Version number changes for Thunderbird
rebron at gmail.com
Thu Jun 2 01:14:54 UTC 2011
On 6/1/11 5:11 PM, Karsten Düsterloh wrote:
> Rafael Ebron aber hob zu reden an und schrieb:
>> And users care that they're using the latest Thunderbird, not
>> Thunderbird 3.1.10.
> Well, do they really?
Yes. For example, Gmail users don't know what version number they're
on. They're just using Gmail. And the Gmail team (and Yahoo and
Hotmail) are able to push features without having to use version
numbers. "Google Chrome" is another example.
> Since we all just assume certain user expectation, you seem to have hard
> data to back your claims?
We have surveys and data. But if we assumed that users want the latest
and greatest software we could give them, is that a bad assumption to make?
> (And how would anybody know it's „the latest Thunderbird“ without a
> version number?)
About Thunderbird. "Thunderbird is up to date".
>> We do need to save users from version marketing.
> This sentence, at least, is the real culprit:
> Obviously, you _do_ know that users care for version numbers, and you
> seem to feel that „the competition“ is better at that …
> (And while this may even be true for Firefox, I don't see any version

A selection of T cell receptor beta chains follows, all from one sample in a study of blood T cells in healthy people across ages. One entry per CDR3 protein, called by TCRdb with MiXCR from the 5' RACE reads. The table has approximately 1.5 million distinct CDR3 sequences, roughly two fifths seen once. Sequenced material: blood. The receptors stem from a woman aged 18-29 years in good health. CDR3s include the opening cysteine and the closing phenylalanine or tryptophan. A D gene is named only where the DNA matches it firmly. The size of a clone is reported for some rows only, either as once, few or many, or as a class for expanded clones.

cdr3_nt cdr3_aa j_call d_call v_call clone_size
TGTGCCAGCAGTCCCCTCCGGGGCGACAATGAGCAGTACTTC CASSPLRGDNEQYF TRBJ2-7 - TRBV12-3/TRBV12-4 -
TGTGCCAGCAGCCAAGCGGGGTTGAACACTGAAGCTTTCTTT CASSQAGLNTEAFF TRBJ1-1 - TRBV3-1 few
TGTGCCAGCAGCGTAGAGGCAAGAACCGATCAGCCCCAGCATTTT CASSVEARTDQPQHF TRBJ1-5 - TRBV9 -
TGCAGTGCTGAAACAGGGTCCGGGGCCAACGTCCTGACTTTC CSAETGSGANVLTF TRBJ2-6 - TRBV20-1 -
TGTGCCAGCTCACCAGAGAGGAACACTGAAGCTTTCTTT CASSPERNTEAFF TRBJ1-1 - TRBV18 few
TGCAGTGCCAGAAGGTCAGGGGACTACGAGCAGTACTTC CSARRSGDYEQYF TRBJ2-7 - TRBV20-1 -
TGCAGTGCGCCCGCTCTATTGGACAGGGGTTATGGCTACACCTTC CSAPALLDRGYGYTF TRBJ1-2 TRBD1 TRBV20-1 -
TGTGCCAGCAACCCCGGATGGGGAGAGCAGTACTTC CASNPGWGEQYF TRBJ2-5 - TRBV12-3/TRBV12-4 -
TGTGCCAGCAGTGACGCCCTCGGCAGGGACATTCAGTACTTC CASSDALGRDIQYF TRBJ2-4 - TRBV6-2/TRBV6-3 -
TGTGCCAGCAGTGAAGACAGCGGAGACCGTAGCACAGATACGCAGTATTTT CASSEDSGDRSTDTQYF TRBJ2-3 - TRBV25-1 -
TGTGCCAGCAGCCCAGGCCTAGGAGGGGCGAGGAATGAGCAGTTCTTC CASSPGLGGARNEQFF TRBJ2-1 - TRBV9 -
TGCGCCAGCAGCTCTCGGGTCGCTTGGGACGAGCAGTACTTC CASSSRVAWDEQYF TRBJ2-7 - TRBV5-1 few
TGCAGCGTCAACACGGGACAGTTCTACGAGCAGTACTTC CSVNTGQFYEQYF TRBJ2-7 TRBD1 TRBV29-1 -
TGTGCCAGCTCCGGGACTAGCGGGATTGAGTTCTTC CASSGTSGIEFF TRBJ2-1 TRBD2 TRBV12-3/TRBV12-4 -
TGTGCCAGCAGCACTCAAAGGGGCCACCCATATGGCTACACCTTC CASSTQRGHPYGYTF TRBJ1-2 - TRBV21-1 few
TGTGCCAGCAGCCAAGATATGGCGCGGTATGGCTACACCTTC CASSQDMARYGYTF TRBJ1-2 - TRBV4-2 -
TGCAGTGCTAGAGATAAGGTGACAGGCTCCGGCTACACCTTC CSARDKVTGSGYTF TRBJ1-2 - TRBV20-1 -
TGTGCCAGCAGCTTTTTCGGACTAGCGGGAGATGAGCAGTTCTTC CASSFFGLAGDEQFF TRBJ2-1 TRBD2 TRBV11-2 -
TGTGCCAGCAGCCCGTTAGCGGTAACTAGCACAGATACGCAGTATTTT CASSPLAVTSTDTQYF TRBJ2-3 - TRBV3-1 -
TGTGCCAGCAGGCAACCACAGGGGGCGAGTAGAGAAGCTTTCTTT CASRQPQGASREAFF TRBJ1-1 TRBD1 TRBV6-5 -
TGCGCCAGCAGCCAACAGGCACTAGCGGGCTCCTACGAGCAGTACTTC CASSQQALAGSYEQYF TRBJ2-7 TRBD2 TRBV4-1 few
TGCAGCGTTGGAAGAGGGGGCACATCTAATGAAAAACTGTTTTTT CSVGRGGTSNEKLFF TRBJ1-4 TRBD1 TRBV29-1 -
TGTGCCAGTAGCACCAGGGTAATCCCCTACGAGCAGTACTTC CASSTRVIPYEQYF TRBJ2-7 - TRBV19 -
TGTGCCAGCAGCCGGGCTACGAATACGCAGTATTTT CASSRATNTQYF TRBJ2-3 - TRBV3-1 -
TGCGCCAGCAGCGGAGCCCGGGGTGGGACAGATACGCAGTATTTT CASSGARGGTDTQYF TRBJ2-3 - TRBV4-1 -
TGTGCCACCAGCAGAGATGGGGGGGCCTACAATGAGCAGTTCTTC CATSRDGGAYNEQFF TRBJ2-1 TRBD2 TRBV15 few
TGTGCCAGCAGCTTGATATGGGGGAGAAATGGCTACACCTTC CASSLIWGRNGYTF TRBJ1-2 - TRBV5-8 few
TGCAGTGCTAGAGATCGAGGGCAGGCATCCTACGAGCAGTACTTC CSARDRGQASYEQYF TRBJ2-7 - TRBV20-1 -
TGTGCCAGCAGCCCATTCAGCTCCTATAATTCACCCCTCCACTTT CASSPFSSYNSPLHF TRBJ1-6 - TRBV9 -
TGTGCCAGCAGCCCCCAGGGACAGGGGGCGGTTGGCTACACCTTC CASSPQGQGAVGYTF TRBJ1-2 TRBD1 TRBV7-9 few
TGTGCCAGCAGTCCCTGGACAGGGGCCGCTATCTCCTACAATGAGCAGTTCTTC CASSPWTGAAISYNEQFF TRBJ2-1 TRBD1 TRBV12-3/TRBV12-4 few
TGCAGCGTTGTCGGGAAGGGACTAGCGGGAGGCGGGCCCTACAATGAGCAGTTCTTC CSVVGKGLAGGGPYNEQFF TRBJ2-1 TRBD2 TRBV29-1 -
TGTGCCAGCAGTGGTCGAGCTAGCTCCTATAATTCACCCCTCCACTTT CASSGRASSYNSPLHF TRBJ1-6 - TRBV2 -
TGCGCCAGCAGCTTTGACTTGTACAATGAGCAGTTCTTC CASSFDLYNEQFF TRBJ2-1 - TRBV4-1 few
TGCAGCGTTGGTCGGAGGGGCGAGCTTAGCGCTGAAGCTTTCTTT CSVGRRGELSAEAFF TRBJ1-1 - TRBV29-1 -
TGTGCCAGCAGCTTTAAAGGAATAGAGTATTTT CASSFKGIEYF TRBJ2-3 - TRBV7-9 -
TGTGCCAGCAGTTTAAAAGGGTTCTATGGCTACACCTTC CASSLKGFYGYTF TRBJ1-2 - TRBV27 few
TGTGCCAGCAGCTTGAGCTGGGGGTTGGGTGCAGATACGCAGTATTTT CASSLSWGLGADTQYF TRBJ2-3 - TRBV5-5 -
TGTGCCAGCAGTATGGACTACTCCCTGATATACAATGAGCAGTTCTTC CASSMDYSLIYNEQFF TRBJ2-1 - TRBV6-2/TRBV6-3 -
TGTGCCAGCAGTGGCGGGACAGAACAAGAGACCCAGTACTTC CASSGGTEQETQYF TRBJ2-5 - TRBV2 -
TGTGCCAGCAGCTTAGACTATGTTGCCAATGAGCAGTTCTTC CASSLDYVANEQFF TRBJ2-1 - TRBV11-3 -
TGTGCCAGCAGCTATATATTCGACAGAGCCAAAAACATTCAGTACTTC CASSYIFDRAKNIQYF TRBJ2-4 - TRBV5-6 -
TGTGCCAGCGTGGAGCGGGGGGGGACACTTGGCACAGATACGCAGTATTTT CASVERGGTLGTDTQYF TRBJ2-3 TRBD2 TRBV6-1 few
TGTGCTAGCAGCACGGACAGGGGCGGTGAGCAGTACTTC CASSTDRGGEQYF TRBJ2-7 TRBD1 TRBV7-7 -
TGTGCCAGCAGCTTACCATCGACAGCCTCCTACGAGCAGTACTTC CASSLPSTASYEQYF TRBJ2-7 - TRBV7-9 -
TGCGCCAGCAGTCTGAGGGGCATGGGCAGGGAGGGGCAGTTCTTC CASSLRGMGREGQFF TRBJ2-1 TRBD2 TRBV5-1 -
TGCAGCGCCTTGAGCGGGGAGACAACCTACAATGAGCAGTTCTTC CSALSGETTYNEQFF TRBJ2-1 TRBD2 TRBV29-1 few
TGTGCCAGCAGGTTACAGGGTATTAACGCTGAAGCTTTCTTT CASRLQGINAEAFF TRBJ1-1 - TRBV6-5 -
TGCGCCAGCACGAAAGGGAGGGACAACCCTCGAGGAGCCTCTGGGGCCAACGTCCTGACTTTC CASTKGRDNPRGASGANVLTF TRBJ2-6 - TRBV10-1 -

> number frenzy in „the mail client market“ (if there'd one at all, that
No, the obvious part and the competition part are wrong. That was not
the intent of that sentence.
>> Should I really know that I'm running Android 2.3.4 Cupcake,
>> Gingerbread, Ice Cream Sandwich; Mac OS X 10.6.7 Lion, Snow Leopard,
>> Hedgehog; Windows Vista, 7, 8? Ugh!
> Yes, you should, and you even do elsewhere in reality.
No I shouldn't.
Here's some reality. I drive a 2005 BMW X3 not a GM. There's at least
two computers on board, one for driving and one for BMW
Assist/Bluetooth. I can't tell you what OS they run, what version is
running on them, but I can tell you that the last time I went to the
shop, I was updated to the latest versions. Cool. Great.
Just like Ford Sync:
> You don't just drive „the latest GM“.
> And assuming that everybody will be using the latest version of a
> program is naive at best (especially given how many users are still
> using TB2, because they don't like TB3).
I'm not assuming that everybody will be using the latest version. Plus
we have data. 86.5% of our users are on the latest version of Thunderbird.
>> Our users don't care about version numbers, they care about using
>> "Thunderbird" and using the latest.
> Again: proof, assumption, or just wishful thinking?
Experience. Proof. Talking to our users and potential users on a
> tb-planning mailing list
> tb-planning at mozilla.org
More information about the tb-planning